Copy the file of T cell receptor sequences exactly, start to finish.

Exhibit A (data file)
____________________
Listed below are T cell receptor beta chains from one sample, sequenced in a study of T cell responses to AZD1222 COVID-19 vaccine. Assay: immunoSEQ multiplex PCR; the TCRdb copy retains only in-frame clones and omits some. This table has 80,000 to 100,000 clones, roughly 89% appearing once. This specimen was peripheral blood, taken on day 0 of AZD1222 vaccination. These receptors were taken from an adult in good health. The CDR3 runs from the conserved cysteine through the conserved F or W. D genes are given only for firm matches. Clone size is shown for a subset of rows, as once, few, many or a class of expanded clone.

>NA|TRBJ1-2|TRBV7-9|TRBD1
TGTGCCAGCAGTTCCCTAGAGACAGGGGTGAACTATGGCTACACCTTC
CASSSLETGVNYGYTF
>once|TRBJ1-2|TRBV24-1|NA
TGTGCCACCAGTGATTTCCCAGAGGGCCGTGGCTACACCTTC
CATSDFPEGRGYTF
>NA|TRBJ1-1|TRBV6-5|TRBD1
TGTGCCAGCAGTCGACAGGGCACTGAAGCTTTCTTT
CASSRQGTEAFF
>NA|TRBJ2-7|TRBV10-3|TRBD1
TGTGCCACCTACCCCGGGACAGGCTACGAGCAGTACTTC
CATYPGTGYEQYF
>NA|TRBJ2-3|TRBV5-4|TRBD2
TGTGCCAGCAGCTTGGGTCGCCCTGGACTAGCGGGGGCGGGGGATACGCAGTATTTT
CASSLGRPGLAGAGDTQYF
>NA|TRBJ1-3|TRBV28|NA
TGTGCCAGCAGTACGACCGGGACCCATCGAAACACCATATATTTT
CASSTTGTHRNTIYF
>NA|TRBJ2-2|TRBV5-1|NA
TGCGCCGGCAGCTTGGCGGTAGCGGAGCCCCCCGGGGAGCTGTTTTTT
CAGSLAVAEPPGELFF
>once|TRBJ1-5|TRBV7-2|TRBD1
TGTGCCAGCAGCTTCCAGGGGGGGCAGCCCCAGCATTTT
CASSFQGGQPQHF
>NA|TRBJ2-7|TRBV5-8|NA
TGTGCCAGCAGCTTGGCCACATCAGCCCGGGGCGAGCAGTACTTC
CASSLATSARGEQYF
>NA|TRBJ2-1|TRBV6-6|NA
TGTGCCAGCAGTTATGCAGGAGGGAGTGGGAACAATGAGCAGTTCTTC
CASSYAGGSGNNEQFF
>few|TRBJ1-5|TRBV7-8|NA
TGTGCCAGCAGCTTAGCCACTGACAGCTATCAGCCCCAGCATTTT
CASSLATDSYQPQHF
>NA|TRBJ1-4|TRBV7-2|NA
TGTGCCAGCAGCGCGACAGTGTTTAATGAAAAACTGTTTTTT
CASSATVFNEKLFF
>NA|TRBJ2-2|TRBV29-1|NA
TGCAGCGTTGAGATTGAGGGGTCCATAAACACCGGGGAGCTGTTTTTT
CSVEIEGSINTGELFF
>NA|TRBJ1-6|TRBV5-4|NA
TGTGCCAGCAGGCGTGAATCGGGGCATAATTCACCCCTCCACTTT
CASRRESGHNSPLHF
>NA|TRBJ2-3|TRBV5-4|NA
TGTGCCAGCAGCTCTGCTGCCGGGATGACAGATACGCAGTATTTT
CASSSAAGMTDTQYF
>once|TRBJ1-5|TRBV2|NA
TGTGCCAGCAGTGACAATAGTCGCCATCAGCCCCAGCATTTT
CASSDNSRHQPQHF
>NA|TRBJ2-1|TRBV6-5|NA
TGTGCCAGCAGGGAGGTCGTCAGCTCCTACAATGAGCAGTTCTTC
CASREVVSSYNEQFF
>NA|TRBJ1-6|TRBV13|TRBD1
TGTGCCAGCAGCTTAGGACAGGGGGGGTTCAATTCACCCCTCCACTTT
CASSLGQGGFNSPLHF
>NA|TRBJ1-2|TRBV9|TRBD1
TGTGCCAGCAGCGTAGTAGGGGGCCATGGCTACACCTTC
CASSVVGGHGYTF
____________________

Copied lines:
Listed below are T cell receptor beta chains from one sample, sequenced in a study of T cell responses to AZD1222 COVID-19 vaccine. Assay: immunoSEQ multiplex PCR; the TCRdb copy retains only in-frame clones and omits some. This table has 80,000 to 100,000 clones, roughly 89% appearing once. This specimen was peripheral blood, taken on day 0 of AZD1222 vaccination. These receptors were taken from an adult in good health. The CDR3 runs from the conserved cysteine through the conserved F or W. D genes are given only for firm matches. Clone size is shown for a subset of rows, as once, few, many or a class of expanded clone.

>NA|TRBJ1-2|TRBV7-9|TRBD1
TGTGCCAGCAGTTCCCTAGAGACAGGGGTGAACTATGGCTACACCTTC
CASSSLETGVNYGYTF
>once|TRBJ1-2|TRBV24-1|NA
TGTGCCACCAGTGATTTCCCAGAGGGCCGTGGCTACACCTTC
CATSDFPEGRGYTF
>NA|TRBJ1-1|TRBV6-5|TRBD1
TGTGCCAGCAGTCGACAGGGCACTGAAGCTTTCTTT
CASSRQGTEAFF
>NA|TRBJ2-7|TRBV10-3|TRBD1
TGTGCCACCTACCCCGGGACAGGCTACGAGCAGTACTTC
CATYPGTGYEQYF
>NA|TRBJ2-3|TRBV5-4|TRBD2
TGTGCCAGCAGCTTGGGTCGCCCTGGACTAGCGGGGGCGGGGGATACGCAGTATTTT
CASSLGRPGLAGAGDTQYF
>NA|TRBJ1-3|TRBV28|NA
TGTGCCAGCAGTACGACCGGGACCCATCGAAACACCATATATTTT
CASSTTGTHRNTIYF
>NA|TRBJ2-2|TRBV5-1|NA
TGCGCCGGCAGCTTGGCGGTAGCGGAGCCCCCCGGGGAGCTGTTTTTT
CAGSLAVAEPPGELFF
>once|TRBJ1-5|TRBV7-2|TRBD1
TGTGCCAGCAGCTTCCAGGGGGGGCAGCCCCAGCATTTT
CASSFQGGQPQHF
>NA|TRBJ2-7|TRBV5-8|NA
TGTGCCAGCAGCTTGGCCACATCAGCCCGGGGCGAGCAGTACTTC
CASSLATSARGEQYF
>NA|TRBJ2-1|TRBV6-6|NA
TGTGCCAGCAGTTATGCAGGAGGGAGTGGGAACAATGAGCAGTTCTTC
CASSYAGGSGNNEQFF
>few|TRBJ1-5|TRBV7-8|NA
TGTGCCAGCAGCTTAGCCACTGACAGCTATCAGCCCCAGCATTTT
CASSLATDSYQPQHF
>NA|TRBJ1-4|TRBV7-2|NA
TGTGCCAGCAGCGCGACAGTGTTTAATGAAAAACTGTTTTTT
CASSATVFNEKLFF
>NA|TRBJ2-2|TRBV29-1|NA
TGCAGCGTTGAGATTGAGGGGTCCATAAACACCGGGGAGCTGTTTTTT
CSVEIEGSINTGELFF
>NA|TRBJ1-6|TRBV5-4|NA
TGTGCCAGCAGGCGTGAATCGGGGCATAATTCACCCCTCCACTTT
CASRRESGHNSPLHF
>NA|TRBJ2-3|TRBV5-4|NA
TGTGCCAGCAGCTCTGCTGCCGGGATGACAGATACGCAGTATTTT
CASSSAAGMTDTQYF
>once|TRBJ1-5|TRBV2|NA
TGTGCCAGCAGTGACAATAGTCGCCATCAGCCCCAGCATTTT
CASSDNSRHQPQHF
>NA|TRBJ2-1|TRBV6-5|NA
TGTGCCAGCAGGGAGGTCGTCAGCTCCTACAATGAGCAGTTCTTC
CASREVVSSYNEQFF
>NA|TRBJ1-6|TRBV13|TRBD1
TGTGCCAGCAGCTTAGGACAGGGGGGGTTCAATTCACCCCTCCACTTT
CASSLGQGGFNSPLHF
>NA|TRBJ1-2|TRBV9|TRBD1
TGTGCCAGCAGCGTAGTAGGGGGCCATGGCTACACCTTC
CASSVVGGHGYTF